Bias to property is safe as houses
Strong performances in property have prompted investors to consider the asset class, particularly the commercial and residential British markets, which are well regulated and transparent.
As the crisis in the eurozone looks set to rumble on, the appeal of safe havens has only grown in recent months. With many asset classes already looking expensive, property, once the darling of the investment community, may be due a revival.
Richard Kirby, the director of property funds at F&C and the lead manager of the F&C Commercial Property trust (FCPT), says the sector has seen some strong performance in recent years.
“We had very strong performance last year. The underlying properties delivered a top decile return, which has continued our top quartile performance over both three and five years,” he says.
Over five years the FCPT has lost 3.40% against an IT Property sector average fall of 35.48%. Moreover, the trust has returned more than 70% over the past three years, versus 51.28% from the sector.
Kirby says the driving factor behind the recent success has been the trust’s focus on prime British property. (Investment trusts continues below)
“We’ve seen rents and capital values under pressure. Under these conditions prime is holding up better than secondary, and London and the South East is doing better than the rest of the country,” he says.
“We have a significant weighting to central London and much lower exposure to the regions. Within that we have no exposure to shopping centres.”
One of the most interesting developments of recent years that has allowed central London to shrug off the sector’s woes elsewhere is that buying has been dominated by foreign investors.
Indeed the pricing is such that domestic buyers are finding it progressively difficult to compete with the strength and depth of overseas buyers.
This disconnect helps explain how the trust has distanced itself from its peer group and perhaps suggests a reason for optimism despite ongoing macroeconomic concerns.
Kirby, however, warns against over optimism and says that most of the factors that differentiate the capital and the South East have already found their way into prices:
“The trust has been trading at a premium for the past three to four months. Would I be buying into central London at the moment? No. Given that rental growth is going to be flat or even negative I have been focusing on properties with fixed rent increases in their contracts.”
While the British property sector has begun to rebuild trust by delivering solid returns over the past few years, the memory of the 2007-09 slump will still rankle those who had their fingers burnt.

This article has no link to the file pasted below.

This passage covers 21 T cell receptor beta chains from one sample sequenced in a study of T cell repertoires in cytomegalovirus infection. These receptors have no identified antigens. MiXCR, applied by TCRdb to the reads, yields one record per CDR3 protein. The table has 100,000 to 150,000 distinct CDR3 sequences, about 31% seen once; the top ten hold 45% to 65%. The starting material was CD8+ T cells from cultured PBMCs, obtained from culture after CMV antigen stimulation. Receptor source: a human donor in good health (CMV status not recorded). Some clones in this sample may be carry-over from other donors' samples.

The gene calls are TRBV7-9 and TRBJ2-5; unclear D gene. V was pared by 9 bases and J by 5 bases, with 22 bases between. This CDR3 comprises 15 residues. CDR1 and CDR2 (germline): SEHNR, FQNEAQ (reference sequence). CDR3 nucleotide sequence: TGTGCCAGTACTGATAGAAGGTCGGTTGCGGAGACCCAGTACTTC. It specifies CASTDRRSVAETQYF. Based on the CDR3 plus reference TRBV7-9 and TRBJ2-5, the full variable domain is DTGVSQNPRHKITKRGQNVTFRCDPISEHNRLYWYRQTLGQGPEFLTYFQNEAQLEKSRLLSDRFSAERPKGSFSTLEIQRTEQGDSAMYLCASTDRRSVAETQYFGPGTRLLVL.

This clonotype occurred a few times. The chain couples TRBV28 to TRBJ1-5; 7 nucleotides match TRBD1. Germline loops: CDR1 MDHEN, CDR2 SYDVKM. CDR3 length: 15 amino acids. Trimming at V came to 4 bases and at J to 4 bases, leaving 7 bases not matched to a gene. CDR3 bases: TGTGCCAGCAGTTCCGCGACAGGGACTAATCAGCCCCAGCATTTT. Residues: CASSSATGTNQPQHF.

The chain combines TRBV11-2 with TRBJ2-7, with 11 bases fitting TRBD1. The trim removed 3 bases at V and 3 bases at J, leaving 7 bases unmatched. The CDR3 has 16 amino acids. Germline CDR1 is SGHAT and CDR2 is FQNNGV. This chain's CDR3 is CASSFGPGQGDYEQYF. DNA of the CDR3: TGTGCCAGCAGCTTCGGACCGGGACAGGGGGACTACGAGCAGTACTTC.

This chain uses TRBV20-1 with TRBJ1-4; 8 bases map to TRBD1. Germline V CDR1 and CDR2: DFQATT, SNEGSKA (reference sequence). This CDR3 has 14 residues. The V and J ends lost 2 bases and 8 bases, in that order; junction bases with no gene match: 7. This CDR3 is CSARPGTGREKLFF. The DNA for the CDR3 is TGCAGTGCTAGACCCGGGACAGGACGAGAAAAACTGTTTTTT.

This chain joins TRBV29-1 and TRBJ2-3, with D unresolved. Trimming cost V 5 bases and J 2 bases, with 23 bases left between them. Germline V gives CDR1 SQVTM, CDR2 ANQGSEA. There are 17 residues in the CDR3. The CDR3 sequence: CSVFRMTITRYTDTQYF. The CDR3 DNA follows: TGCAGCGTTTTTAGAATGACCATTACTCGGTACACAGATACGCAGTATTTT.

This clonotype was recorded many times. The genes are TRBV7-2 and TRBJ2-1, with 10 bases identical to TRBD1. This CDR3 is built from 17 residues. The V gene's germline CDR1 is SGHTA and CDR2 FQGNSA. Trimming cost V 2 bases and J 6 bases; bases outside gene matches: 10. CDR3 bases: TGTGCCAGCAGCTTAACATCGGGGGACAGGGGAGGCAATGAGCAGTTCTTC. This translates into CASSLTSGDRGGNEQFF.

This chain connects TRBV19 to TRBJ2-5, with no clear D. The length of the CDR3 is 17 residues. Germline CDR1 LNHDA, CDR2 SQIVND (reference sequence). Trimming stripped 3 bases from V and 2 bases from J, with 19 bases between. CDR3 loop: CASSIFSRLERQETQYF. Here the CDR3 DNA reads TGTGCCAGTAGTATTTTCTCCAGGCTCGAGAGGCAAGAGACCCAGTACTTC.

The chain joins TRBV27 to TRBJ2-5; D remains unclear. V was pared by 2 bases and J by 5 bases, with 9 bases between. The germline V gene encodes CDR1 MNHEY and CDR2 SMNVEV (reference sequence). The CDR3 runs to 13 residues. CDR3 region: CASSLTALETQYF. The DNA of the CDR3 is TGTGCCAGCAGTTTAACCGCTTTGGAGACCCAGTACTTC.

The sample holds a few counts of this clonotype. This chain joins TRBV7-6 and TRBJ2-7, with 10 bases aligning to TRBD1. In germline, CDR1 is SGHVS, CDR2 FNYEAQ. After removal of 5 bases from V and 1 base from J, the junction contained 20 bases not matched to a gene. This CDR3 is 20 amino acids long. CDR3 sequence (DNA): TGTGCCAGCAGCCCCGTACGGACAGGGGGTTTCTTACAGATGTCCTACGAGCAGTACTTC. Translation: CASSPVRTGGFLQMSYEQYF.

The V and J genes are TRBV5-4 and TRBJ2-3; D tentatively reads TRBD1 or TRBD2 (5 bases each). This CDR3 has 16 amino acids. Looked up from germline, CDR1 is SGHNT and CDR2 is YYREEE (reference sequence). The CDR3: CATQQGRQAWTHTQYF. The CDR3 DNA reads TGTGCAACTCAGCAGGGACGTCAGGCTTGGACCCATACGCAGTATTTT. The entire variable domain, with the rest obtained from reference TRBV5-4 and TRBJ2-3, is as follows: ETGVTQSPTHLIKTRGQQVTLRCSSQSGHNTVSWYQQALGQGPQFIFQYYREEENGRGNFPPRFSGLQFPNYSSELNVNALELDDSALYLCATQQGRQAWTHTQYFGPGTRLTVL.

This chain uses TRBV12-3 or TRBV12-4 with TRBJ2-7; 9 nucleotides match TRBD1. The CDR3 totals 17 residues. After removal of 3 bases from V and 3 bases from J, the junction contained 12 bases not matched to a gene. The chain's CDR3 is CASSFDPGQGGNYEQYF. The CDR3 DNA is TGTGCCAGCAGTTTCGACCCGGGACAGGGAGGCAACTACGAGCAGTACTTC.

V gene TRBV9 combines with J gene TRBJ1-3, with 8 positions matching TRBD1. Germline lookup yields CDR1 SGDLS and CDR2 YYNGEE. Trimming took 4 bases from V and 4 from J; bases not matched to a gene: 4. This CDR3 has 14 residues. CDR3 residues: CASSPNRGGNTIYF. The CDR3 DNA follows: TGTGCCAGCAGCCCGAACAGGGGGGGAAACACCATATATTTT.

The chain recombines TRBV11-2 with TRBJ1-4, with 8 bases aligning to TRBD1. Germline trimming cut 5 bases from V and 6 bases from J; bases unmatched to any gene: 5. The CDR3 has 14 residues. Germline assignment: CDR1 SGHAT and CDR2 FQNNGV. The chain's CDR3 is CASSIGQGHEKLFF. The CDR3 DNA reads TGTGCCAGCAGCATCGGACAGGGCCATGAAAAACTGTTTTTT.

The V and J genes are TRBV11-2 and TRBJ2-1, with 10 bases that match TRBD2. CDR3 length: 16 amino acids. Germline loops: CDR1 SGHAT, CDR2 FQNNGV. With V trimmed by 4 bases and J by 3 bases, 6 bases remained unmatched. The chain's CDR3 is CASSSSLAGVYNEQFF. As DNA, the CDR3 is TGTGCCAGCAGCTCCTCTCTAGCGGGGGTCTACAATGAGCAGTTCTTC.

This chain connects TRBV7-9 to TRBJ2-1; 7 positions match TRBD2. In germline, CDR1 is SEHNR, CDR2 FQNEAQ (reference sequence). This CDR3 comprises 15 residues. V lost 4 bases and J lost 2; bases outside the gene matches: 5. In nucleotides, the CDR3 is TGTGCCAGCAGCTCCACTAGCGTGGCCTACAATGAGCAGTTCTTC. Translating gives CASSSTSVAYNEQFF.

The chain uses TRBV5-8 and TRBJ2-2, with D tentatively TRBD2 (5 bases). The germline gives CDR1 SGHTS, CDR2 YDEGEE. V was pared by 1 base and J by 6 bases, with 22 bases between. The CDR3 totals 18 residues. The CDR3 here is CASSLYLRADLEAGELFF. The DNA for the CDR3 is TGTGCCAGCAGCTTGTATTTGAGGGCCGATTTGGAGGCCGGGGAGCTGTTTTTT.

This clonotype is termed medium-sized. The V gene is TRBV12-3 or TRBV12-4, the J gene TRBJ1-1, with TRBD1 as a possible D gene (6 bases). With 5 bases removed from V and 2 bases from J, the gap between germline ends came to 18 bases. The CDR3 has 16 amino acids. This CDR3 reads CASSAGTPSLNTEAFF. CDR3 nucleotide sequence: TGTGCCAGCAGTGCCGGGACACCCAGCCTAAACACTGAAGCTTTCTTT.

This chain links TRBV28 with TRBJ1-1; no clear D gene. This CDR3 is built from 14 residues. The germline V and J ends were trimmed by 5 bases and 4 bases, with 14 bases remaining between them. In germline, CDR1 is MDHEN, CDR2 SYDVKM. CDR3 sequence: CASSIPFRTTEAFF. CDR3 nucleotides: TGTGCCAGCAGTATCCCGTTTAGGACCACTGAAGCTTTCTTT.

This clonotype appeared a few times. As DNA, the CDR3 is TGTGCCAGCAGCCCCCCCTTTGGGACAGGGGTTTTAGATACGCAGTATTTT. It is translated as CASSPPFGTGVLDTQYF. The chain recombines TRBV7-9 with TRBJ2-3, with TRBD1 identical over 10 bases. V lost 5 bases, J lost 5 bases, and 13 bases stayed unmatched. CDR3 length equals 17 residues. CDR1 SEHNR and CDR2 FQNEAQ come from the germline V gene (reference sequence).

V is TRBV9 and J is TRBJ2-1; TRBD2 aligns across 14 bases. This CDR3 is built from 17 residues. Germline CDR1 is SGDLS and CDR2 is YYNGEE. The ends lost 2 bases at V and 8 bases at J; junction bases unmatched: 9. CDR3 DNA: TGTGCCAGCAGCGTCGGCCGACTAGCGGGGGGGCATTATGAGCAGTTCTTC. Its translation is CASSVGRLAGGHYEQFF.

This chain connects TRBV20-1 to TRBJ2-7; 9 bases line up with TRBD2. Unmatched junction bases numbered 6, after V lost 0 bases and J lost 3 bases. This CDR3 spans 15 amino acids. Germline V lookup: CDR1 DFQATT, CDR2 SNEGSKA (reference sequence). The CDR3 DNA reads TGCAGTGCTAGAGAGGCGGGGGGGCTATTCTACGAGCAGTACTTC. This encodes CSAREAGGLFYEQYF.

High valuations of prime property and a weakened outlook for the secondary market may keep some from rushing to return.
However, weakness in European markets might well provide further impetus for property prices this year. In particular institutional investors and pension funds holding low-yielding government debt and investment grade corporate debt could find the income component appealing.
“If the old economy bricks and mortar as a store of wealth argument still holds, money could well move to the UK from the Continent,” Kirby says. “The income stream from property is particularly attractive. You’re looking at an income total return of around 8% at present.”
”The income stream from property is particularly attractive. You’re looking at an income total return of around 8% at present”
With American 10-year Teasuries yielding 1.91%, British 10-year gilts 2.10% and German bunds 1.67% traditional sources of income still look squeezed. Though this may not be enough to send vast swathes of investors scampering back into commercial property it may tempt some to look again at the sector.
For those who do, Kirby says Britain offers one of the highest quality, most liquid property markets.
“The UK is a very mature, transparent market. It’s the largest in Europe and we have a clear legal process. You’re seeing strength and demand in both prime residential and commercial property,” he says.
Of course, property is not immune from the broader economic malaise and, especially in the current environment, the importance of understanding a manager’s style should not be underestimated.
Kirby says while the process is rigorous he follows a key mantra for his investments:
“Within the portfolio we are very proactive but one of my simple mantras is that you hold buildings that you can re-let.”
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